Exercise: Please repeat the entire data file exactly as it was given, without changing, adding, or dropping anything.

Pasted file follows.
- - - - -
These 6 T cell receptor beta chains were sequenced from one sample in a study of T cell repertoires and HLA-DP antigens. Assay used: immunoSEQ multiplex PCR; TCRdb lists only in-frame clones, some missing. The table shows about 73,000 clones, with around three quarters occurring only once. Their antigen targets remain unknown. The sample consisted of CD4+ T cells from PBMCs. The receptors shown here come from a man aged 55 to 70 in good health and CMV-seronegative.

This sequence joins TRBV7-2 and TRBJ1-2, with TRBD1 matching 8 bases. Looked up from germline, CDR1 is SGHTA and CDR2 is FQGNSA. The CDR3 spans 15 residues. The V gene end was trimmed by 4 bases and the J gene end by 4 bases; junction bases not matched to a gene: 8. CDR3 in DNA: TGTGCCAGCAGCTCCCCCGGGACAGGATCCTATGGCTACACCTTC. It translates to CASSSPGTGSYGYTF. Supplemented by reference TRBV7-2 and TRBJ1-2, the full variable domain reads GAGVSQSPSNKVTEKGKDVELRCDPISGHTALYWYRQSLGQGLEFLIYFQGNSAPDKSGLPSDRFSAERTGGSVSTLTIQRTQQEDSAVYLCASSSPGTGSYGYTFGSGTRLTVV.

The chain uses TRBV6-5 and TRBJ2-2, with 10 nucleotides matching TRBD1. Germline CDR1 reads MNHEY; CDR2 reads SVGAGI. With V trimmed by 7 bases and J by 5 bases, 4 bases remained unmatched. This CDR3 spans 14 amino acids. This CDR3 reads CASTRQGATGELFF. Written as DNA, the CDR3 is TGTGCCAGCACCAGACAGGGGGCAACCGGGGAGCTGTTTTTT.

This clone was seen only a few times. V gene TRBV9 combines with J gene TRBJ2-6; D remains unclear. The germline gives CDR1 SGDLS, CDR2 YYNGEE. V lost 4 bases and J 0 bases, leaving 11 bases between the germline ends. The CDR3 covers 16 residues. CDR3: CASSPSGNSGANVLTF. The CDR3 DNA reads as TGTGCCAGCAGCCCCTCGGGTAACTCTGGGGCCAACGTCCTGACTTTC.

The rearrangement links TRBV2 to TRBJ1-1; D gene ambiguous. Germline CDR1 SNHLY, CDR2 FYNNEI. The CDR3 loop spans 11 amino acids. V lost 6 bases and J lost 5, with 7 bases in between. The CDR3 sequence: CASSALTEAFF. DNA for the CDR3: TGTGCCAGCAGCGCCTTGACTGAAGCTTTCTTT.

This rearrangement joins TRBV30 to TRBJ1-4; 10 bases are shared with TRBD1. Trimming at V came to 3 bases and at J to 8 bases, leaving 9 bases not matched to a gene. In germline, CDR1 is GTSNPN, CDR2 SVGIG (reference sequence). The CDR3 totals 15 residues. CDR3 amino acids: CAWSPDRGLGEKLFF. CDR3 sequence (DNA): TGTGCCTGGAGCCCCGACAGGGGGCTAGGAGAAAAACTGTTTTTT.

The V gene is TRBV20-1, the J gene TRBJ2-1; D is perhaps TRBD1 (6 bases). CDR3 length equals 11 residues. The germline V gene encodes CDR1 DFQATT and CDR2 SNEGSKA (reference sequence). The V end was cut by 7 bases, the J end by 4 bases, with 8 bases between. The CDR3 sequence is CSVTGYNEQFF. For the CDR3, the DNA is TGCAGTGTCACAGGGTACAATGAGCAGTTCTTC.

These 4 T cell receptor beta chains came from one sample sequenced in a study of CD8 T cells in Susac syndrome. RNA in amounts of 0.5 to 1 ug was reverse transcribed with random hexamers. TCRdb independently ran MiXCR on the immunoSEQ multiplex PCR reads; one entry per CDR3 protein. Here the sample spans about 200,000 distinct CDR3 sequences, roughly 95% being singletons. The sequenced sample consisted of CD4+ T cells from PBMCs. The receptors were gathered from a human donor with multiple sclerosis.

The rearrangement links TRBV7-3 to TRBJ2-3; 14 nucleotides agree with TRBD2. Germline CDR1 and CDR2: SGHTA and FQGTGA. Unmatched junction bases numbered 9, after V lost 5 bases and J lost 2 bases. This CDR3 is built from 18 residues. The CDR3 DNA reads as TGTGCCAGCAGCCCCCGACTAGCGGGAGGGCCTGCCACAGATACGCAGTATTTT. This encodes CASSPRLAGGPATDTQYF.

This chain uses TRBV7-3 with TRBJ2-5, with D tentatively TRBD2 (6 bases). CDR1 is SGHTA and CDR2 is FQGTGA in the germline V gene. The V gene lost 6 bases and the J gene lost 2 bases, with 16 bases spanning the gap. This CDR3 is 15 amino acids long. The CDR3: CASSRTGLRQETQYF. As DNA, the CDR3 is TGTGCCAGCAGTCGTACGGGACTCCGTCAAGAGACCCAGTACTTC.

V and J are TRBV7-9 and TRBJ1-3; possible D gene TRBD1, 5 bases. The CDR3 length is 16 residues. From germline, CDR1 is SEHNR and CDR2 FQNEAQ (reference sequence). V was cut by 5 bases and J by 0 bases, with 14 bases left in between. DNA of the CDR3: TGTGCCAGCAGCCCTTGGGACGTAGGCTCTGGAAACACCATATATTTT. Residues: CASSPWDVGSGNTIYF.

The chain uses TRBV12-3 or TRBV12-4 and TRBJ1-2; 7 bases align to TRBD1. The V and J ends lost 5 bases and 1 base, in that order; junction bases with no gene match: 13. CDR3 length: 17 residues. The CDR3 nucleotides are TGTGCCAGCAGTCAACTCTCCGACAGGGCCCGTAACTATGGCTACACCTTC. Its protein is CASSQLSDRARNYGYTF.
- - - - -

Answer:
These 6 T cell receptor beta chains were sequenced from one sample in a study of T cell repertoires and HLA-DP antigens. Assay used: immunoSEQ multiplex PCR; TCRdb lists only in-frame clones, some missing. The table shows about 73,000 clones, with around three quarters occurring only once. Their antigen targets remain unknown. The sample consisted of CD4+ T cells from PBMCs. The receptors shown here come from a man aged 55 to 70 in good health and CMV-seronegative.

This sequence joins TRBV7-2 and TRBJ1-2, with TRBD1 matching 8 bases. Looked up from germline, CDR1 is SGHTA and CDR2 is FQGNSA. The CDR3 spans 15 residues. The V gene end was trimmed by 4 bases and the J gene end by 4 bases; junction bases not matched to a gene: 8. CDR3 in DNA: TGTGCCAGCAGCTCCCCCGGGACAGGATCCTATGGCTACACCTTC. It translates to CASSSPGTGSYGYTF. Supplemented by reference TRBV7-2 and TRBJ1-2, the full variable domain reads GAGVSQSPSNKVTEKGKDVELRCDPISGHTALYWYRQSLGQGLEFLIYFQGNSAPDKSGLPSDRFSAERTGGSVSTLTIQRTQQEDSAVYLCASSSPGTGSYGYTFGSGTRLTVV.

The chain uses TRBV6-5 and TRBJ2-2, with 10 nucleotides matching TRBD1. Germline CDR1 reads MNHEY; CDR2 reads SVGAGI. With V trimmed by 7 bases and J by 5 bases, 4 bases remained unmatched. This CDR3 spans 14 amino acids. This CDR3 reads CASTRQGATGELFF. Written as DNA, the CDR3 is TGTGCCAGCACCAGACAGGGGGCAACCGGGGAGCTGTTTTTT.

This clone was seen only a few times. V gene TRBV9 combines with J gene TRBJ2-6; D remains unclear. The germline gives CDR1 SGDLS, CDR2 YYNGEE. V lost 4 bases and J 0 bases, leaving 11 bases between the germline ends. The CDR3 covers 16 residues. CDR3: CASSPSGNSGANVLTF. The CDR3 DNA reads as TGTGCCAGCAGCCCCTCGGGTAACTCTGGGGCCAACGTCCTGACTTTC.

The rearrangement links TRBV2 to TRBJ1-1; D gene ambiguous. Germline CDR1 SNHLY, CDR2 FYNNEI. The CDR3 loop spans 11 amino acids. V lost 6 bases and J lost 5, with 7 bases in between. The CDR3 sequence: CASSALTEAFF. DNA for the CDR3: TGTGCCAGCAGCGCCTTGACTGAAGCTTTCTTT.

This rearrangement joins TRBV30 to TRBJ1-4; 10 bases are shared with TRBD1. Trimming at V came to 3 bases and at J to 8 bases, leaving 9 bases not matched to a gene. In germline, CDR1 is GTSNPN, CDR2 SVGIG (reference sequence). The CDR3 totals 15 residues. CDR3 amino acids: CAWSPDRGLGEKLFF. CDR3 sequence (DNA): TGTGCCTGGAGCCCCGACAGGGGGCTAGGAGAAAAACTGTTTTTT.

The V gene is TRBV20-1, the J gene TRBJ2-1; D is perhaps TRBD1 (6 bases). CDR3 length equals 11 residues. The germline V gene encodes CDR1 DFQATT and CDR2 SNEGSKA (reference sequence). The V end was cut by 7 bases, the J end by 4 bases, with 8 bases between. The CDR3 sequence is CSVTGYNEQFF. For the CDR3, the DNA is TGCAGTGTCACAGGGTACAATGAGCAGTTCTTC.

These 4 T cell receptor beta chains came from one sample sequenced in a study of CD8 T cells in Susac syndrome. RNA in amounts of 0.5 to 1 ug was reverse transcribed with random hexamers. TCRdb independently ran MiXCR on the immunoSEQ multiplex PCR reads; one entry per CDR3 protein. Here the sample spans about 200,000 distinct CDR3 sequences, roughly 95% being singletons. The sequenced sample consisted of CD4+ T cells from PBMCs. The receptors were gathered from a human donor with multiple sclerosis.

The rearrangement links TRBV7-3 to TRBJ2-3; 14 nucleotides agree with TRBD2. Germline CDR1 and CDR2: SGHTA and FQGTGA. Unmatched junction bases numbered 9, after V lost 5 bases and J lost 2 bases. This CDR3 is built from 18 residues. The CDR3 DNA reads as TGTGCCAGCAGCCCCCGACTAGCGGGAGGGCCTGCCACAGATACGCAGTATTTT. This encodes CASSPRLAGGPATDTQYF.

This chain uses TRBV7-3 with TRBJ2-5, with D tentatively TRBD2 (6 bases). CDR1 is SGHTA and CDR2 is FQGTGA in the germline V gene. The V gene lost 6 bases and the J gene lost 2 bases, with 16 bases spanning the gap. This CDR3 is 15 amino acids long. The CDR3: CASSRTGLRQETQYF. As DNA, the CDR3 is TGTGCCAGCAGTCGTACGGGACTCCGTCAAGAGACCCAGTACTTC.

V and J are TRBV7-9 and TRBJ1-3; possible D gene TRBD1, 5 bases. The CDR3 length is 16 residues. From germline, CDR1 is SEHNR and CDR2 FQNEAQ (reference sequence). V was cut by 5 bases and J by 0 bases, with 14 bases left in between. DNA of the CDR3: TGTGCCAGCAGCCCTTGGGACGTAGGCTCTGGAAACACCATATATTTT. Residues: CASSPWDVGSGNTIYF.

The chain uses TRBV12-3 or TRBV12-4 and TRBJ1-2; 7 bases align to TRBD1. The V and J ends lost 5 bases and 1 base, in that order; junction bases with no gene match: 13. CDR3 length: 17 residues. The CDR3 nucleotides are TGTGCCAGCAGTCAACTCTCCGACAGGGCCCGTAACTATGGCTACACCTTC. Its protein is CASSQLSDRARNYGYTF.